There’s growing concern about the effect electronic communication is having on our psyches and on our culture. What is at risk is our ability to be focused, be alert and attentive to what may be going on at the moment. In short, the digital era with all its conveniences is invasive, and like a persistent fly, constantly demands our attention. The smartphone is messing with our minds.
Georgetown computer-science professor Cal Newport is not optimistic that will power alone can easily tame the “ability of new technologies to invade your cognitive landscape.” He recommends a month long digital detox, a period of purification to declutter the mind by taking a complete break from all optional technologies. His observations parallel the process of achieving sobriety in alcohol addiction: those in recovery learn that one drink is too many, a thousand is not enough. For Newport, one technology can be too many, a thousand is not enough. Few, if any, alcoholics believe that after detox you can manage controlled drinking. Newport on the other hand, claims that after digital detox, and a period of total abstinence, one may slowly reintroduce technologies carefully, a little like learning to sip rather than gulping. He holds that controlled messaging is possible.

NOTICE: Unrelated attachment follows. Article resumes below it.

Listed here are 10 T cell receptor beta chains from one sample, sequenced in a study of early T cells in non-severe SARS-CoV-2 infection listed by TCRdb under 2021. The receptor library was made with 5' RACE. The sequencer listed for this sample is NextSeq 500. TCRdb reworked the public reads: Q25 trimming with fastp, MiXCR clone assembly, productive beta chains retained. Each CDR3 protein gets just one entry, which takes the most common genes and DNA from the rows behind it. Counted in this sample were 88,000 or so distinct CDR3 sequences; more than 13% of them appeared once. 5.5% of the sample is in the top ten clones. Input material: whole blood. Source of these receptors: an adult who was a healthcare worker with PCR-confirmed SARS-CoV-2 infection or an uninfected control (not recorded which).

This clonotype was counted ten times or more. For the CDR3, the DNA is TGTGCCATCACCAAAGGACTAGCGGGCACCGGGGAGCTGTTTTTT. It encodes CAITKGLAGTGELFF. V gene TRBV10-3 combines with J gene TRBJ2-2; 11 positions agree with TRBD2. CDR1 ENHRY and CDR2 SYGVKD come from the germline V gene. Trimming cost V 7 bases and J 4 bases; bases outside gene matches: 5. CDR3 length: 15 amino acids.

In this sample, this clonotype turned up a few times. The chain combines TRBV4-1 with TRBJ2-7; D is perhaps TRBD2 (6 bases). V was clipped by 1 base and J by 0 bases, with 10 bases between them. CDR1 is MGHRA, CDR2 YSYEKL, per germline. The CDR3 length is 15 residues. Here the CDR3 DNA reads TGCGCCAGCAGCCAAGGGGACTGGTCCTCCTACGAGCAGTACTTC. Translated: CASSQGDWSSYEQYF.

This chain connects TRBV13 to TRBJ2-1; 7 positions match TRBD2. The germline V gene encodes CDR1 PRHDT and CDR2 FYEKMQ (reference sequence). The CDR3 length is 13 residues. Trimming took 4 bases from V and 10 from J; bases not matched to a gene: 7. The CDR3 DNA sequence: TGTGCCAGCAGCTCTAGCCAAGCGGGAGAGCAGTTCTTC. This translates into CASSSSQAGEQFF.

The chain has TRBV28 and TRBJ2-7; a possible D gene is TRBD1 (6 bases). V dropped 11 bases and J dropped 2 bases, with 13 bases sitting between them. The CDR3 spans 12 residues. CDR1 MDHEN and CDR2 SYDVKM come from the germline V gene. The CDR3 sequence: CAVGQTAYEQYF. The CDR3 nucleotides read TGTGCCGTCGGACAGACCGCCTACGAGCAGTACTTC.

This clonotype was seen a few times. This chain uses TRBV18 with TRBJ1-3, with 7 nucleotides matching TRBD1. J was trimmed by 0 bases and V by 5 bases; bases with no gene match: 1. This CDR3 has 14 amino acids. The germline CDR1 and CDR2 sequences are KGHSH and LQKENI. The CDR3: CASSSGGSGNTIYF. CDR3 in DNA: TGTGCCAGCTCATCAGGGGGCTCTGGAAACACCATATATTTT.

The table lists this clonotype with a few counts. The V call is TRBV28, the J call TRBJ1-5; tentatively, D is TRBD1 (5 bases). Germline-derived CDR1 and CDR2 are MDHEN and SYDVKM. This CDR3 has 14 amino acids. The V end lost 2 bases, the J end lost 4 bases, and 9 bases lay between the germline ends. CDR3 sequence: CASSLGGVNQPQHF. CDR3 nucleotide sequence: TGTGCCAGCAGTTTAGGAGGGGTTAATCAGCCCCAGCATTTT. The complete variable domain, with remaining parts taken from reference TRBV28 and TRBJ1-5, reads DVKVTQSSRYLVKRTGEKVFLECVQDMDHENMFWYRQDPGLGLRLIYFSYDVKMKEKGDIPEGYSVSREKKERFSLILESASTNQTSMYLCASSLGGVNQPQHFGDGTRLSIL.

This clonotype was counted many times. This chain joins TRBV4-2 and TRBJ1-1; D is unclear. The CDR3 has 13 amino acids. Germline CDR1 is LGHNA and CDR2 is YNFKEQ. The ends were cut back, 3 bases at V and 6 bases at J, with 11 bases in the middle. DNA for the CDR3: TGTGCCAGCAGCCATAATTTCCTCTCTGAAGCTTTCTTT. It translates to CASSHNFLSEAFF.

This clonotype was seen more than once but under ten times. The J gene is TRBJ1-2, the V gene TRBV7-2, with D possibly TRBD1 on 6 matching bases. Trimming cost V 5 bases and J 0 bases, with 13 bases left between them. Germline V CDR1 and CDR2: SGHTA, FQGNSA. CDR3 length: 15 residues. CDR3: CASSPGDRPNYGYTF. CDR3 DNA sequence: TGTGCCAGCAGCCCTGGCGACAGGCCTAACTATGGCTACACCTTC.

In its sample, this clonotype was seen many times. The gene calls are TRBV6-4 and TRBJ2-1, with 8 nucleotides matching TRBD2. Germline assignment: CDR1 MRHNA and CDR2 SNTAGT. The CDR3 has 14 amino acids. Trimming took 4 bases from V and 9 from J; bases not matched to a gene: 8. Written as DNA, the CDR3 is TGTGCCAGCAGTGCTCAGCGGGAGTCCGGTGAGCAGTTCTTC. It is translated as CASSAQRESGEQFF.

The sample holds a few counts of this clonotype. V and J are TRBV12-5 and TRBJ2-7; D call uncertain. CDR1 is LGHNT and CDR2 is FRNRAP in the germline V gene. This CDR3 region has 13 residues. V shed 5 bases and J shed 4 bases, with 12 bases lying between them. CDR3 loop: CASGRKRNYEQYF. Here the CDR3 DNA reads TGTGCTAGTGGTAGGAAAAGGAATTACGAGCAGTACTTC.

I confess that I am speaking with forked tongue in this matter. In writing this essay I was not sure I knew what the difference was between an iPhone, smartphone and an android. I googled my question and got an informed enough answer so I understood the general idea that they are, for practical purposes, similar although they may perform different tasks.
The glut of information immediately available to us in the digital age is both a blessing and a curse; it presents problems of its own. The ability to assimilate information is no indicator that we’ve learned anything. To “know” is more than having factual data at hand. A reflection on this very issue long before our digital era is found in T.S. Eliot’s poem, Chorus’s from the Rock:
All our knowledge brings us nearer to our ignorance,
Where is the Life we have lost in living?
Where is the wisdom we have lost in knowledge?
Where is the knowledge we have lost in information?
A young boy once asked his father; “Dad, where did I come from?” His father long dreaded the day, but he’d prepared himself well. He researched the data appropriate to teaching a youngster about human sexuality. He went on at some lengths with the boy, from physiology, psychology, biology and even romance. The boy remained attentive, but began to look perplexed.
“Any questions?” the father asked.
“I thought we came here from Chicago.”
Wisdom is in understanding the question first. Learning the appropriate answer follows.
Columnist George Merrill is an Episcopal Church priest and pastoral psychotherapist. A writer and photographer, he’s authored two books on spirituality: Reflections: Psychological and Spiritual Images of the Heart and The Bay of the Mother of God: A Yankee Discovers the Chesapeake Bay. He is a native New Yorker, previously directing counseling services in Hartford, Connecticut, and in Baltimore. George’s essays, some award winning, have appeared in regional magazines and are broadcast twice monthly on Delmarva Public Radio.